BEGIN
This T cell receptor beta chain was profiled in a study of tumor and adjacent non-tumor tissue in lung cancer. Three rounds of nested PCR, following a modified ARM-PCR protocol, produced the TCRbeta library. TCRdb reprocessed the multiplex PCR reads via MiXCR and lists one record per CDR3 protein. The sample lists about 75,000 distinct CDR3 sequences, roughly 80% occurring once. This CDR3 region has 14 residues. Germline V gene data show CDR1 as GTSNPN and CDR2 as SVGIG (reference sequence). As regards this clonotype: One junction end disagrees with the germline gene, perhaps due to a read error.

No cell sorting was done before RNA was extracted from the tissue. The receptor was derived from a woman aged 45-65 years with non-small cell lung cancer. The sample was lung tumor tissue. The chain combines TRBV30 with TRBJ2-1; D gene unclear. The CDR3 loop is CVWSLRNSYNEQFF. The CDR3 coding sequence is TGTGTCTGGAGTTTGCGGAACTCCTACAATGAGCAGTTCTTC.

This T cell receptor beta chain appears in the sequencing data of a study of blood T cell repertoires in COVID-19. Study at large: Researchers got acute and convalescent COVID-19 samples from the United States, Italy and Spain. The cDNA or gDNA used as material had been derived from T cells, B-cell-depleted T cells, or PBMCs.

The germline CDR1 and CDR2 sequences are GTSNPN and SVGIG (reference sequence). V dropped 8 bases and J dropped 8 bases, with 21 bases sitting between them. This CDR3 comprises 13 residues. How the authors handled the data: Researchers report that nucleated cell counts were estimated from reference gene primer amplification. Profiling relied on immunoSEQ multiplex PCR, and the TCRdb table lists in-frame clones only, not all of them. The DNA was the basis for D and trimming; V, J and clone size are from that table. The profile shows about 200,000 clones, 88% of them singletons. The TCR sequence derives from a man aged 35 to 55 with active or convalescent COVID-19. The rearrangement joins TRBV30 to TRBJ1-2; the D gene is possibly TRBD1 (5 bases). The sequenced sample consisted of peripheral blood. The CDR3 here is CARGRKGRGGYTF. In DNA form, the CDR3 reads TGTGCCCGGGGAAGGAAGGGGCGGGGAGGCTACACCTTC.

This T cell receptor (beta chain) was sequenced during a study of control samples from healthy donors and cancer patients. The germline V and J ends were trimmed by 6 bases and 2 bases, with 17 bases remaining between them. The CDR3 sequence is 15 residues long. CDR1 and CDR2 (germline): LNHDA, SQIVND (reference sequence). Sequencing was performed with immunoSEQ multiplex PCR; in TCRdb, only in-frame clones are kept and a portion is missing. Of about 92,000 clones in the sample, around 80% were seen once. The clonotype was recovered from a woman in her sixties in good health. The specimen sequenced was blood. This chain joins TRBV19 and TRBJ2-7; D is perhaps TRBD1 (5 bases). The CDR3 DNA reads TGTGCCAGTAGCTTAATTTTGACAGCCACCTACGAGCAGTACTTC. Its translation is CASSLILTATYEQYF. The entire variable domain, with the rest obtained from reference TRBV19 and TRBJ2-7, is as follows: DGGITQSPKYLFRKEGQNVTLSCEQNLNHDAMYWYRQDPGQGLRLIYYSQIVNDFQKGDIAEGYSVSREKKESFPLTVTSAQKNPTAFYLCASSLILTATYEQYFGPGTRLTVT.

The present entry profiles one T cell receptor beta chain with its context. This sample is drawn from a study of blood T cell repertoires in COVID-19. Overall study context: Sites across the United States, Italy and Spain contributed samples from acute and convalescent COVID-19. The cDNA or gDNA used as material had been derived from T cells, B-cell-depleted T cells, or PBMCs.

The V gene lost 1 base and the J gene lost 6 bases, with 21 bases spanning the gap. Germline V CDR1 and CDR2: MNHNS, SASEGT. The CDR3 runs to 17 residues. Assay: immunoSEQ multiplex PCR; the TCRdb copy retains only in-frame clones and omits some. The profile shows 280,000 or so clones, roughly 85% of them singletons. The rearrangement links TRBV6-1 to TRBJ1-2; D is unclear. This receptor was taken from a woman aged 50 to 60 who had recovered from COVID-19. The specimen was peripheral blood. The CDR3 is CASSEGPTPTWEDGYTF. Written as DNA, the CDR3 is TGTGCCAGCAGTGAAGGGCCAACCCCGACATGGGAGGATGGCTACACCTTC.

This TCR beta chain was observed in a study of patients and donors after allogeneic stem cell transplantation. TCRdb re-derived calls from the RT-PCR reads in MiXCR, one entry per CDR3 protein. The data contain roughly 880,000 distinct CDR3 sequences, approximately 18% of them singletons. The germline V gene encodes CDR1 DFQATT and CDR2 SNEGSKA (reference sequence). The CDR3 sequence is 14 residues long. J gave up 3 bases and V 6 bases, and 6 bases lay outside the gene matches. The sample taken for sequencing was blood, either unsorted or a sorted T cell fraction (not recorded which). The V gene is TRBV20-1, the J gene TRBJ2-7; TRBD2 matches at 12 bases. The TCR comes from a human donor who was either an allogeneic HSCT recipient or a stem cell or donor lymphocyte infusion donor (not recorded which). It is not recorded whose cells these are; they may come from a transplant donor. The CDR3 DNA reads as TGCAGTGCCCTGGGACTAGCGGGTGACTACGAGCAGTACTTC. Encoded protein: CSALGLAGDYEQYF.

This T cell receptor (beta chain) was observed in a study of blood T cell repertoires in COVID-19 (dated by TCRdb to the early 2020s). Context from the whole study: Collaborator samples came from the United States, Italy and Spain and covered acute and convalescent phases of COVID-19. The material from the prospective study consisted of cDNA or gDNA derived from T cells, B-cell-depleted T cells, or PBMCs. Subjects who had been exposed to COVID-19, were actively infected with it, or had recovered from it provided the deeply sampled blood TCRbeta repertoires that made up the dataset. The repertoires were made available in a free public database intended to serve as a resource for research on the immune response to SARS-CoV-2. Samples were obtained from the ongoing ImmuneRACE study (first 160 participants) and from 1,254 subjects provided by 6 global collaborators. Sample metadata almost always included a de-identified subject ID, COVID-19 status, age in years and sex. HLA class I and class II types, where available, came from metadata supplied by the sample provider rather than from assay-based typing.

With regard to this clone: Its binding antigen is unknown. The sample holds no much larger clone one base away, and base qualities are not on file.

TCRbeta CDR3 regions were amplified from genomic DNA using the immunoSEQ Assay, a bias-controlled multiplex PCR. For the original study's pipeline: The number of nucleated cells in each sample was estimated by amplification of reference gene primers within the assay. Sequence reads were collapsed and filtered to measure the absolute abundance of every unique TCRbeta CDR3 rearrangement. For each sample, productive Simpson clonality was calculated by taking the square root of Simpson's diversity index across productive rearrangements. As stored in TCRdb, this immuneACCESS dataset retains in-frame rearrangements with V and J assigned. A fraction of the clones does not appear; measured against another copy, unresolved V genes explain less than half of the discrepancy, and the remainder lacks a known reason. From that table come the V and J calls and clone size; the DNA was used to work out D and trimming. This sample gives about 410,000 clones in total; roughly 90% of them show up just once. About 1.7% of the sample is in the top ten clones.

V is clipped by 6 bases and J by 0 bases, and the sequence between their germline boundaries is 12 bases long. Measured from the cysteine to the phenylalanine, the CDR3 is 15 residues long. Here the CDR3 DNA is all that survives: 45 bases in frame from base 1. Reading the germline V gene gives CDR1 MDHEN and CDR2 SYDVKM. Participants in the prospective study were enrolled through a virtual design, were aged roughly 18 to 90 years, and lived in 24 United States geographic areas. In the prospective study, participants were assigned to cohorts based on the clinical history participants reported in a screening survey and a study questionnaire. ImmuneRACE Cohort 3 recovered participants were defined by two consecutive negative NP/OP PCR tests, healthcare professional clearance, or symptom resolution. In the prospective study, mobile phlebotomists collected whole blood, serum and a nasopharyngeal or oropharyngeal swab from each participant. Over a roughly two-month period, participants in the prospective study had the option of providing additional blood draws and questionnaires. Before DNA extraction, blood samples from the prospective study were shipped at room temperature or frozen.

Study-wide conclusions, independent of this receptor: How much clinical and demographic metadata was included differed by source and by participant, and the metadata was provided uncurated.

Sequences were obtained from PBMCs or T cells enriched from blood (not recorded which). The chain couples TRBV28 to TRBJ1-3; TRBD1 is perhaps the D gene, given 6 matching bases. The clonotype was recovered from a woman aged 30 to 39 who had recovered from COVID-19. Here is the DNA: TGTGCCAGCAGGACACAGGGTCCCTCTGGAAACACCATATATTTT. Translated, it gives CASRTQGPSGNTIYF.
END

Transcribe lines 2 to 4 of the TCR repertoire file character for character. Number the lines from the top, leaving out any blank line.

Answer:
No cell sorting was done before RNA was extracted from the tissue. The receptor was derived from a woman aged 45-65 years with non-small cell lung cancer. The sample was lung tumor tissue. The chain combines TRBV30 with TRBJ2-1; D gene unclear. The CDR3 loop is CVWSLRNSYNEQFF. The CDR3 coding sequence is TGTGTCTGGAGTTTGCGGAACTCCTACAATGAGCAGTTCTTC.

This T cell receptor beta chain appears in the sequencing data of a study of blood T cell repertoires in COVID-19. Study at large: Researchers got acute and convalescent COVID-19 samples from the United States, Italy and Spain. The cDNA or gDNA used as material had been derived from T cells, B-cell-depleted T cells, or PBMCs.

The germline CDR1 and CDR2 sequences are GTSNPN and SVGIG (reference sequence). V dropped 8 bases and J dropped 8 bases, with 21 bases sitting between them. This CDR3 comprises 13 residues. How the authors handled the data: Researchers report that nucleated cell counts were estimated from reference gene primer amplification. Profiling relied on immunoSEQ multiplex PCR, and the TCRdb table lists in-frame clones only, not all of them. The DNA was the basis for D and trimming; V, J and clone size are from that table. The profile shows about 200,000 clones, 88% of them singletons. The TCR sequence derives from a man aged 35 to 55 with active or convalescent COVID-19. The rearrangement joins TRBV30 to TRBJ1-2; the D gene is possibly TRBD1 (5 bases). The sequenced sample consisted of peripheral blood. The CDR3 here is CARGRKGRGGYTF. In DNA form, the CDR3 reads TGTGCCCGGGGAAGGAAGGGGCGGGGAGGCTACACCTTC.